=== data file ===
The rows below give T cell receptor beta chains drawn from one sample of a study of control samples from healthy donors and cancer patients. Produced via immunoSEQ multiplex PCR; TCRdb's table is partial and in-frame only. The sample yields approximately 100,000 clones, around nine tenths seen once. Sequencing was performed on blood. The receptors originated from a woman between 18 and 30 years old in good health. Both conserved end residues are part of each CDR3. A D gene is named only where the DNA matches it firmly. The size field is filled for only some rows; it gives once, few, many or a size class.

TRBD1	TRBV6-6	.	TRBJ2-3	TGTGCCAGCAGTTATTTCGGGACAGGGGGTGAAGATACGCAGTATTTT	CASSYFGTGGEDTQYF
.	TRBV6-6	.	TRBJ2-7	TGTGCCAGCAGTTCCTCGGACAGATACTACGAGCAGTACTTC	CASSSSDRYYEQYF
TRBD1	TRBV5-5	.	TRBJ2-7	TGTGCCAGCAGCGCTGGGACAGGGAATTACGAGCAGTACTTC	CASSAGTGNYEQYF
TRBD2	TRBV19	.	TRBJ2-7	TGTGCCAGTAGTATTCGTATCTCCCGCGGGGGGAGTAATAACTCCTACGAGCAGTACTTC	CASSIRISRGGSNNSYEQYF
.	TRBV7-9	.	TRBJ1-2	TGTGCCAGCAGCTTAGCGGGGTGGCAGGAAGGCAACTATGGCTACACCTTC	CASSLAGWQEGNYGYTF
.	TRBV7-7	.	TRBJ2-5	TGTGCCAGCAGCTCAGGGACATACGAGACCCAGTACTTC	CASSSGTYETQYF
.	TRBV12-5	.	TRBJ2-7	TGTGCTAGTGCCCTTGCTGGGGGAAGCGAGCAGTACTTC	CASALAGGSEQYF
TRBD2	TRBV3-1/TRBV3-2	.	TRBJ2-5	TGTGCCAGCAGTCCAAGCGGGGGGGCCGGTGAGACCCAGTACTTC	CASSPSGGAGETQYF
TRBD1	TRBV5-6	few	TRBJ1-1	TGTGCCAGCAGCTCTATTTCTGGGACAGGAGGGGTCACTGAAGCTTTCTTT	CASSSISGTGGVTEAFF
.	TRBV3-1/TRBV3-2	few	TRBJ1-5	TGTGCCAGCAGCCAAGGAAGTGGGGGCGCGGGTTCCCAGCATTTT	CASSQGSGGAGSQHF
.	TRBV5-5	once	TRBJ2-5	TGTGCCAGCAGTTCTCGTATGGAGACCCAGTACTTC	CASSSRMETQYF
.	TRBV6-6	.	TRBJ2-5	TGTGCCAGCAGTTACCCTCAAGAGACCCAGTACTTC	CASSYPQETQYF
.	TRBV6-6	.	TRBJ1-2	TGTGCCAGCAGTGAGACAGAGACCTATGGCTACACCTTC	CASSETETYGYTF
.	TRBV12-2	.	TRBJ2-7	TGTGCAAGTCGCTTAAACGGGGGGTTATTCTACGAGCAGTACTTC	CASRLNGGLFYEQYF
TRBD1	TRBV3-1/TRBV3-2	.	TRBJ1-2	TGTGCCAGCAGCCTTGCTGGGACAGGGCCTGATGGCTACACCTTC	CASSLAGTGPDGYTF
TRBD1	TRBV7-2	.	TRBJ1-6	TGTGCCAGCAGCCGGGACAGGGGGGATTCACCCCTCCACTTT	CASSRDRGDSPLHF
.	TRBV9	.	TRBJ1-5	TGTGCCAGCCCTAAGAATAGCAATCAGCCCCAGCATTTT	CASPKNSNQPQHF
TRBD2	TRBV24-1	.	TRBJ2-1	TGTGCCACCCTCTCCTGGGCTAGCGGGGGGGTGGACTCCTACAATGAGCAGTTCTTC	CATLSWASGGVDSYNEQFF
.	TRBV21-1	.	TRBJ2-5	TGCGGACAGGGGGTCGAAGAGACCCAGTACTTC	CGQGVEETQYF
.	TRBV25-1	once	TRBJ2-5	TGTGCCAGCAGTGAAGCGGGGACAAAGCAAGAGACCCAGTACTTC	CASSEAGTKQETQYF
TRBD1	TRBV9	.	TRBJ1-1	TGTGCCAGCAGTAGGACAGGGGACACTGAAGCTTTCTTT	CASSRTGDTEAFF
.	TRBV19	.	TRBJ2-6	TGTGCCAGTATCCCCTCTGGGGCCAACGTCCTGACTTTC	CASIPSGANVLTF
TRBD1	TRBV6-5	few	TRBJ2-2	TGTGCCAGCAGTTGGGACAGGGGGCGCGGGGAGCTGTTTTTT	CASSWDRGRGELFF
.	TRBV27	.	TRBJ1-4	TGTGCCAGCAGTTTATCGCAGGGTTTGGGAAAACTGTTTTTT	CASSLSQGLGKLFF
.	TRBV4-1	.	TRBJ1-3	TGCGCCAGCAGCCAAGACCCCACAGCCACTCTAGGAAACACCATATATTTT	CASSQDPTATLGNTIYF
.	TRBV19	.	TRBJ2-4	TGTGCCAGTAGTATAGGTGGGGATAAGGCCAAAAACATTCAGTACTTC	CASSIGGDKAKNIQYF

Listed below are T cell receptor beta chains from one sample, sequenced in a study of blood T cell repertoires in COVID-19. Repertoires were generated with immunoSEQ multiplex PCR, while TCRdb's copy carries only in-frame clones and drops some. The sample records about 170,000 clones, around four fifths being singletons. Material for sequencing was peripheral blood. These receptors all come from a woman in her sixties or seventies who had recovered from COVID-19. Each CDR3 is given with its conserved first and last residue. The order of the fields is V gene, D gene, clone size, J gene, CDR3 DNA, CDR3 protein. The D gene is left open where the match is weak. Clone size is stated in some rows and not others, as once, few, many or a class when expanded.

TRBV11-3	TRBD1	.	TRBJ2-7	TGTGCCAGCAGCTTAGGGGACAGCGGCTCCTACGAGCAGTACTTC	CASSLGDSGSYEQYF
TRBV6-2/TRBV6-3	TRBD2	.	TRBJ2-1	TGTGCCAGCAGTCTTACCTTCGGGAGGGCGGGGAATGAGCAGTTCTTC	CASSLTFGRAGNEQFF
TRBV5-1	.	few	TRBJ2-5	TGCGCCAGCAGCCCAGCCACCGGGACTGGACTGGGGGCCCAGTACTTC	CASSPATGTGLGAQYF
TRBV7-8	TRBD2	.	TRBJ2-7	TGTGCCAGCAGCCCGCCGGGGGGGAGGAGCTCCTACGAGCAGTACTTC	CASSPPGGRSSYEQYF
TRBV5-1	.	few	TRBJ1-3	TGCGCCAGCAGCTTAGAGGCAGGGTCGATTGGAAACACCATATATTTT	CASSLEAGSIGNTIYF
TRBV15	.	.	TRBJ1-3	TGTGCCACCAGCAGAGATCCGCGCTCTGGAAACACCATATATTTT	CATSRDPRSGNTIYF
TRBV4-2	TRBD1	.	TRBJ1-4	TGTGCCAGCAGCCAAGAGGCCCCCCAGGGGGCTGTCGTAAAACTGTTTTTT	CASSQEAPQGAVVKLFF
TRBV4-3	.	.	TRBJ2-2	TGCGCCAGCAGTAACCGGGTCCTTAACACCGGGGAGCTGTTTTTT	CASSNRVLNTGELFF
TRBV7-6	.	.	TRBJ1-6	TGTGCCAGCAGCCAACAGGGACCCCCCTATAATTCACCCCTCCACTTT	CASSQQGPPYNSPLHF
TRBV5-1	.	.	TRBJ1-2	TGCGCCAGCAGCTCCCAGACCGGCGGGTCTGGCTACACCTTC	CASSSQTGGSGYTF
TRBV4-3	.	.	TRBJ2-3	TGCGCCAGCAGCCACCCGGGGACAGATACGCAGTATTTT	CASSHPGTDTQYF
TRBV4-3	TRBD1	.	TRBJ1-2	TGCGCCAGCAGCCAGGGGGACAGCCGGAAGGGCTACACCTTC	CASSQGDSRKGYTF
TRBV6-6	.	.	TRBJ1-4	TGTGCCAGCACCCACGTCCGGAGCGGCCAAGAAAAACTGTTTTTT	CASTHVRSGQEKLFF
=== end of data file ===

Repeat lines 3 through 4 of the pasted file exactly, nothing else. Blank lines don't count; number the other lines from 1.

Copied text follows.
.	TRBV6-6	.	TRBJ2-7	TGTGCCAGCAGTTCCTCGGACAGATACTACGAGCAGTACTTC	CASSSSDRYYEQYF
TRBD1	TRBV5-5	.	TRBJ2-7	TGTGCCAGCAGCGCTGGGACAGGGAATTACGAGCAGTACTTC	CASSAGTGNYEQYF